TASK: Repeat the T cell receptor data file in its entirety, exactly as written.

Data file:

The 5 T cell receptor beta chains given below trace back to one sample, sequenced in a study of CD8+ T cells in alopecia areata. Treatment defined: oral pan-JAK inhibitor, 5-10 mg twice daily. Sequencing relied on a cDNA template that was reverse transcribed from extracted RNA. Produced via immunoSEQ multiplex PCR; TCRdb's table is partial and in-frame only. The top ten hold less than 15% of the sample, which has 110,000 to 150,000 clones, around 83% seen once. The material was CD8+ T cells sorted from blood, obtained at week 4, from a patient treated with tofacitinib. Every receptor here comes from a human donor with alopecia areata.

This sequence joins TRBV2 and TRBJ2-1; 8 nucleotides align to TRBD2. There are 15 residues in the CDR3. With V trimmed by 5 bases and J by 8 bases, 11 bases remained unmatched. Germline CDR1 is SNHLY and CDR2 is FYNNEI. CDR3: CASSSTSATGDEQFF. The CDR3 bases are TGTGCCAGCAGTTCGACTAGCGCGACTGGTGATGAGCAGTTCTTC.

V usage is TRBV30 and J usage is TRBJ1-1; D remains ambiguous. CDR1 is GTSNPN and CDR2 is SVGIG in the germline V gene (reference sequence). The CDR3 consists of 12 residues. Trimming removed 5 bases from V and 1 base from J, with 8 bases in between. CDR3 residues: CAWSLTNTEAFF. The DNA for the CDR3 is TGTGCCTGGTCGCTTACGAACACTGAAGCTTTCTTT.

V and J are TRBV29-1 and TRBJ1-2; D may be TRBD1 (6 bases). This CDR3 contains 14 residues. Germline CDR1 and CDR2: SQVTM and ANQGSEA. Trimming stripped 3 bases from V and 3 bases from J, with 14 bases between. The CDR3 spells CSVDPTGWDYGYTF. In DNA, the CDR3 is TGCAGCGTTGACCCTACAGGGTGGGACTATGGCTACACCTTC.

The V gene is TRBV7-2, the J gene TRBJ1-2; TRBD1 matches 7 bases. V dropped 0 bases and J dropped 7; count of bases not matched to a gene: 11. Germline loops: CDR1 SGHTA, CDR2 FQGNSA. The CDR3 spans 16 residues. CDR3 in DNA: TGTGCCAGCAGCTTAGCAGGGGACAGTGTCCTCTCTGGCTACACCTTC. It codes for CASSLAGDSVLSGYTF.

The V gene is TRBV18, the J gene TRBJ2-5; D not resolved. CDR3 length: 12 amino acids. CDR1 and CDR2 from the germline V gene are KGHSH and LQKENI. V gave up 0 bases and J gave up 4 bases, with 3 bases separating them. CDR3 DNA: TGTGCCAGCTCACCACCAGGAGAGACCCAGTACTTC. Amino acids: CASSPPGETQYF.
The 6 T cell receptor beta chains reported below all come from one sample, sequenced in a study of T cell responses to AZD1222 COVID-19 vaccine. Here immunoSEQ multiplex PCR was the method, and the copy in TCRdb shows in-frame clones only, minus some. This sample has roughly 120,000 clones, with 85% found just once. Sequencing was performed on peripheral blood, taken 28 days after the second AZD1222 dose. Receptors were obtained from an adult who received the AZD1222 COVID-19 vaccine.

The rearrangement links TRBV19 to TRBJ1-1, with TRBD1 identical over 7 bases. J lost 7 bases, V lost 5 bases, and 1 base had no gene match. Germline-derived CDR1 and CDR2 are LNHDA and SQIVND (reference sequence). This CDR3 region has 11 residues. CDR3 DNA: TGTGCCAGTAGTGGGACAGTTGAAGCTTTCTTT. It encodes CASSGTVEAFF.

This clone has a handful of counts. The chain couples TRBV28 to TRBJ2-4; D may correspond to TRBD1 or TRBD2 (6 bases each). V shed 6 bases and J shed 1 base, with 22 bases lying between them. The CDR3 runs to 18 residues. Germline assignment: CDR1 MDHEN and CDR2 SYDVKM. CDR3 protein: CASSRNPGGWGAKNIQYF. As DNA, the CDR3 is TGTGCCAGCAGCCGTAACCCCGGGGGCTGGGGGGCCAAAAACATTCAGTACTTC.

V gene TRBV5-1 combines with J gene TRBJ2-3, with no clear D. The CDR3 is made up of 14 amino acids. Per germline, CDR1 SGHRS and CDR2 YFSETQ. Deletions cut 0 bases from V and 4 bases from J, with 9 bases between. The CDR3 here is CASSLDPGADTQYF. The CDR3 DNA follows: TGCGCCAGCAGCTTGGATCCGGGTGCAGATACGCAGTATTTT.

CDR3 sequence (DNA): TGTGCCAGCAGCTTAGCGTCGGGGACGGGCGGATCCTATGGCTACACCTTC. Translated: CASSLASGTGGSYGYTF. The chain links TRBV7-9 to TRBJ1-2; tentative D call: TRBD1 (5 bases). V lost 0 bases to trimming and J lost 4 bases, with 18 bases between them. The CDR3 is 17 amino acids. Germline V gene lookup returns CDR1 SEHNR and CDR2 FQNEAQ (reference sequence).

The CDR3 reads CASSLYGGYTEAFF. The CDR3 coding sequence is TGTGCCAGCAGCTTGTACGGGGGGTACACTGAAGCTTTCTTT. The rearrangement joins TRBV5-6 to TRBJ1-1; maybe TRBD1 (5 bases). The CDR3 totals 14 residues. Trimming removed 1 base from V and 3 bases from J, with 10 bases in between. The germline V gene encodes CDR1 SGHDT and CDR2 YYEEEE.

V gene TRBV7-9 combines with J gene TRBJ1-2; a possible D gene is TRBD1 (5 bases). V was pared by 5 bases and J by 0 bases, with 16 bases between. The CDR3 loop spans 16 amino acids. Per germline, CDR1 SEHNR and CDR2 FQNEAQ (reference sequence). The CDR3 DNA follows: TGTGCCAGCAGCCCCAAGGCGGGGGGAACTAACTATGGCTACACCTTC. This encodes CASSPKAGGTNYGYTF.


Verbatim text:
The 5 T cell receptor beta chains given below trace back to one sample, sequenced in a study of CD8+ T cells in alopecia areata. Treatment defined: oral pan-JAK inhibitor, 5-10 mg twice daily. Sequencing relied on a cDNA template that was reverse transcribed from extracted RNA. Produced via immunoSEQ multiplex PCR; TCRdb's table is partial and in-frame only. The top ten hold less than 15% of the sample, which has 110,000 to 150,000 clones, around 83% seen once. The material was CD8+ T cells sorted from blood, obtained at week 4, from a patient treated with tofacitinib. Every receptor here comes from a human donor with alopecia areata.

This sequence joins TRBV2 and TRBJ2-1; 8 nucleotides align to TRBD2. There are 15 residues in the CDR3. With V trimmed by 5 bases and J by 8 bases, 11 bases remained unmatched. Germline CDR1 is SNHLY and CDR2 is FYNNEI. CDR3: CASSSTSATGDEQFF. The CDR3 bases are TGTGCCAGCAGTTCGACTAGCGCGACTGGTGATGAGCAGTTCTTC.

V usage is TRBV30 and J usage is TRBJ1-1; D remains ambiguous. CDR1 is GTSNPN and CDR2 is SVGIG in the germline V gene (reference sequence). The CDR3 consists of 12 residues. Trimming removed 5 bases from V and 1 base from J, with 8 bases in between. CDR3 residues: CAWSLTNTEAFF. The DNA for the CDR3 is TGTGCCTGGTCGCTTACGAACACTGAAGCTTTCTTT.

V and J are TRBV29-1 and TRBJ1-2; D may be TRBD1 (6 bases). This CDR3 contains 14 residues. Germline CDR1 and CDR2: SQVTM and ANQGSEA. Trimming stripped 3 bases from V and 3 bases from J, with 14 bases between. The CDR3 spells CSVDPTGWDYGYTF. In DNA, the CDR3 is TGCAGCGTTGACCCTACAGGGTGGGACTATGGCTACACCTTC.

The V gene is TRBV7-2, the J gene TRBJ1-2; TRBD1 matches 7 bases. V dropped 0 bases and J dropped 7; count of bases not matched to a gene: 11. Germline loops: CDR1 SGHTA, CDR2 FQGNSA. The CDR3 spans 16 residues. CDR3 in DNA: TGTGCCAGCAGCTTAGCAGGGGACAGTGTCCTCTCTGGCTACACCTTC. It codes for CASSLAGDSVLSGYTF.

The V gene is TRBV18, the J gene TRBJ2-5; D not resolved. CDR3 length: 12 amino acids. CDR1 and CDR2 from the germline V gene are KGHSH and LQKENI. V gave up 0 bases and J gave up 4 bases, with 3 bases separating them. CDR3 DNA: TGTGCCAGCTCACCACCAGGAGAGACCCAGTACTTC. Amino acids: CASSPPGETQYF.
The 6 T cell receptor beta chains reported below all come from one sample, sequenced in a study of T cell responses to AZD1222 COVID-19 vaccine. Here immunoSEQ multiplex PCR was the method, and the copy in TCRdb shows in-frame clones only, minus some. This sample has roughly 120,000 clones, with 85% found just once. Sequencing was performed on peripheral blood, taken 28 days after the second AZD1222 dose. Receptors were obtained from an adult who received the AZD1222 COVID-19 vaccine.

The rearrangement links TRBV19 to TRBJ1-1, with TRBD1 identical over 7 bases. J lost 7 bases, V lost 5 bases, and 1 base had no gene match. Germline-derived CDR1 and CDR2 are LNHDA and SQIVND (reference sequence). This CDR3 region has 11 residues. CDR3 DNA: TGTGCCAGTAGTGGGACAGTTGAAGCTTTCTTT. It encodes CASSGTVEAFF.

This clone has a handful of counts. The chain couples TRBV28 to TRBJ2-4; D may correspond to TRBD1 or TRBD2 (6 bases each). V shed 6 bases and J shed 1 base, with 22 bases lying between them. The CDR3 runs to 18 residues. Germline assignment: CDR1 MDHEN and CDR2 SYDVKM. CDR3 protein: CASSRNPGGWGAKNIQYF. As DNA, the CDR3 is TGTGCCAGCAGCCGTAACCCCGGGGGCTGGGGGGCCAAAAACATTCAGTACTTC.

V gene TRBV5-1 combines with J gene TRBJ2-3, with no clear D. The CDR3 is made up of 14 amino acids. Per germline, CDR1 SGHRS and CDR2 YFSETQ. Deletions cut 0 bases from V and 4 bases from J, with 9 bases between. The CDR3 here is CASSLDPGADTQYF. The CDR3 DNA follows: TGCGCCAGCAGCTTGGATCCGGGTGCAGATACGCAGTATTTT.

CDR3 sequence (DNA): TGTGCCAGCAGCTTAGCGTCGGGGACGGGCGGATCCTATGGCTACACCTTC. Translated: CASSLASGTGGSYGYTF. The chain links TRBV7-9 to TRBJ1-2; tentative D call: TRBD1 (5 bases). V lost 0 bases to trimming and J lost 4 bases, with 18 bases between them. The CDR3 is 17 amino acids. Germline V gene lookup returns CDR1 SEHNR and CDR2 FQNEAQ (reference sequence).

The CDR3 reads CASSLYGGYTEAFF. The CDR3 coding sequence is TGTGCCAGCAGCTTGTACGGGGGGTACACTGAAGCTTTCTTT. The rearrangement joins TRBV5-6 to TRBJ1-1; maybe TRBD1 (5 bases). The CDR3 totals 14 residues. Trimming removed 1 base from V and 3 bases from J, with 10 bases in between. The germline V gene encodes CDR1 SGHDT and CDR2 YYEEEE.

V gene TRBV7-9 combines with J gene TRBJ1-2; a possible D gene is TRBD1 (5 bases). V was pared by 5 bases and J by 0 bases, with 16 bases between. The CDR3 loop spans 16 amino acids. Per germline, CDR1 SEHNR and CDR2 FQNEAQ (reference sequence). The CDR3 DNA follows: TGTGCCAGCAGCCCCAAGGCGGGGGGAACTAACTATGGCTACACCTTC. This encodes CASSPKAGGTNYGYTF.